From the March 2005 issue

The curious case of NGC 6397

Can a globular cluster create an open cluster? NGC 6397 may have done just that.
By | Published: March 28, 2005 | Last updated on May 18, 2023
NGC 6397's collision course
Diving through the Milky Way’s disk about 4.5 million years ago, globular cluster NGC 6397 appears to have left an open cluster, NGC 6231, in its wake.
Astronomy: Roen Kelly
Finder chart for NGC 6397 and 6231
Try looking for both clusters. NGC 6231 lies near the bright star Zeta Scorpii, while NGC 6397 resides in Ara a few degrees farther south.
Astronomy: Roen Kelly
Globular cluster NGC 6397
NGC 6397, located 7,200 light-years away in the southern constellation Ara, is one of the nearest globular star clusters. Globular clusters, so named for their spheroidal appearance, hold clues about the onset of star formation in our galaxy. NGC 6397 contains about 400,000 stars and has undergone a “core collapse,” which makes its central area very dense. Recent work suggests that NGC 6397 was born just a few hundred million years after the Milky Way’s first stars formed.
In a 1996 paper, a team led by John Wallin of George Mason University in Fairfax, Virginia, noted that a globular cluster passes through the Milky Way’s disk every million years or so. The astronomers predicted that if such a passage happened near molecular clouds teetering on the brink of collapse, the globular’s gravity would tip the balance, trigger the cloud’s collapse, and spark an episode of star formation. The paper attracted little attention at the time.

In 2004, Richard Rees of Westfield State College in Westfield, Massachusetts, and Kyle Cudworth of the University of Chicago’s Yerkes Observatory in Williams Bay, Wisconsin, announced they’d found just such an occurrence in our own Milky Way. The culprit is NGC 6397, a 12-billion-year-old globular cluster about 7,200 light-years away in the constellation Ara. The globular has a mass of about 250,000 Suns.

Rees, Cudworth, and colleagues studied photographs of NGC 6397 taken between 1893 and 1990 to determine how the cluster moved across the sky. Together with spectroscopic measurements, which revealed the cluster’s line-of-sight motion via the Doppler effect, the astronomers calculated where the cluster is headed — and where it had been. NGC 6397 plunged through the Milky Way’s disk about 4.5 million years ago. It now lies about 1,500 light-years beneath the galaxy’s disk and is moving into the halo.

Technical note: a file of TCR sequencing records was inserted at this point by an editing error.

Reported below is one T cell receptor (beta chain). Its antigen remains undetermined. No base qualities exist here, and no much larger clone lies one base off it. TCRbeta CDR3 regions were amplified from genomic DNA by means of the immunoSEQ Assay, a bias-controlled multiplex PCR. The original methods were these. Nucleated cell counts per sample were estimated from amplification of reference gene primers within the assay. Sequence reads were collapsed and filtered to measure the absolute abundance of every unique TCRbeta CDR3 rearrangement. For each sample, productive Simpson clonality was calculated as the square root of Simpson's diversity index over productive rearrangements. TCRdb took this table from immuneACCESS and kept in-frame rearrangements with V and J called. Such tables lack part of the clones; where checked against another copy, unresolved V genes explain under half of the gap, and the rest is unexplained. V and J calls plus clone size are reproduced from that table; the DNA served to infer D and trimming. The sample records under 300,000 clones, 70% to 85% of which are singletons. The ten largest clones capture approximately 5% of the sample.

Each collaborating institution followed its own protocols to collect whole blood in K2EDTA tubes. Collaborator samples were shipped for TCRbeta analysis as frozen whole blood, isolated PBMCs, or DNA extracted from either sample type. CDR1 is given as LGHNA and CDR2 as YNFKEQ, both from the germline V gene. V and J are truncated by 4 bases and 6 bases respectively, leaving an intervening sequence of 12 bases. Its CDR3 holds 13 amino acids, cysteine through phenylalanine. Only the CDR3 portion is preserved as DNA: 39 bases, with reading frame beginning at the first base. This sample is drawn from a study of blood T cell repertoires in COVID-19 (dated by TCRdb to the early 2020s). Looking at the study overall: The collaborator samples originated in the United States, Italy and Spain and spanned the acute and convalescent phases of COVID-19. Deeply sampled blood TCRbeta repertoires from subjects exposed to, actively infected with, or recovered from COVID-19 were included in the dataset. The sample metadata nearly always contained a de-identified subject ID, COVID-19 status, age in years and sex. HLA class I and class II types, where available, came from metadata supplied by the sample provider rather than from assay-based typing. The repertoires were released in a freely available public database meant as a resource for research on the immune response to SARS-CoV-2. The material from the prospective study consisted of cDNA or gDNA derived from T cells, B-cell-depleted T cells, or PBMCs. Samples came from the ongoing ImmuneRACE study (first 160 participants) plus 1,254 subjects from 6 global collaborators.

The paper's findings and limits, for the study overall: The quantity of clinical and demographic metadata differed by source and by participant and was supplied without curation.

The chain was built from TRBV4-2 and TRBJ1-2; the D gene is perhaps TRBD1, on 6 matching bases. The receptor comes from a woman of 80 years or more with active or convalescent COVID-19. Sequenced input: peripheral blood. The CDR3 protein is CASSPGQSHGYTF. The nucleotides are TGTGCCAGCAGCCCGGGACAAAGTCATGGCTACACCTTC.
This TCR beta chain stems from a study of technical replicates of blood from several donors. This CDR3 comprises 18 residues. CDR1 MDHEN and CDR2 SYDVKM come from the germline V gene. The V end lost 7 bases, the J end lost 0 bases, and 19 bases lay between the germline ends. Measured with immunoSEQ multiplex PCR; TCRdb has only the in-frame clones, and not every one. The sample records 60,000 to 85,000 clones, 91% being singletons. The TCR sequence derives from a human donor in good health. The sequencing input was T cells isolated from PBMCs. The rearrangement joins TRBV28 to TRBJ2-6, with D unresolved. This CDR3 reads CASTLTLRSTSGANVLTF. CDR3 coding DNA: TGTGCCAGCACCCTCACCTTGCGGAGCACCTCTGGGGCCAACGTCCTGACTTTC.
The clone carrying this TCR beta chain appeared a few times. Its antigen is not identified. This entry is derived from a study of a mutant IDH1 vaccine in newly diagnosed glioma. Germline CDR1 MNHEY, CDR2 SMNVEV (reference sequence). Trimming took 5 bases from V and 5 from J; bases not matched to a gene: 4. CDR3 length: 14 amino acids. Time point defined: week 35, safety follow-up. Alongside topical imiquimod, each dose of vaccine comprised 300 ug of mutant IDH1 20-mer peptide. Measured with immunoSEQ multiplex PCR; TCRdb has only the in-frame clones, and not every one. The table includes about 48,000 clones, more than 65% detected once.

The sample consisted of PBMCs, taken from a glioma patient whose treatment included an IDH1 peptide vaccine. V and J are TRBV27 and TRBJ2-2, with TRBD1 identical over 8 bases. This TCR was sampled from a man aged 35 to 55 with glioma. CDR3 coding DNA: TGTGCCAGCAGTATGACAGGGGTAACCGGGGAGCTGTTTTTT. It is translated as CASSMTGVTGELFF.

Rees and Cudworth calculated where NGC 6397 hit the disk and tracked the impact point through 4.5 million years of our galaxy’s rotation. “When I looked at a map of that region of the sky, NGC 6231 jumped out at me,” explains Rees. NGC 6231 is an open star cluster less than 5 million years old and located between 5,200 and 6,500 light-years away in Scorpius. “I’m surprised we found something that easily,” he muses. The astronomers first presented their results at the January 2004 meeting of the American Astronomical Society in Atlanta, Georgia.

Using published motions of NGC 6231, Rees and Cudworth calculated its three-dimensional space velocity and extrapolated backward to see where the open cluster was when NGC 6397 struck the disk. “The biggest uncertainty is that we don’t know the distance to NGC 6231 very well,” says Rees. Its position at the time NGC 6397 hit the disk matches better if NGC 6231 is now at the far end of current distance estimates. “But even if it’s at the near end, they match tolerably well.” Rees plans to look for additional cases of star formation triggered by passing globular clusters.

Hearing about this study made John Wallin’s day. “It’s really nice when a crazy theory turns out to be true,” he says.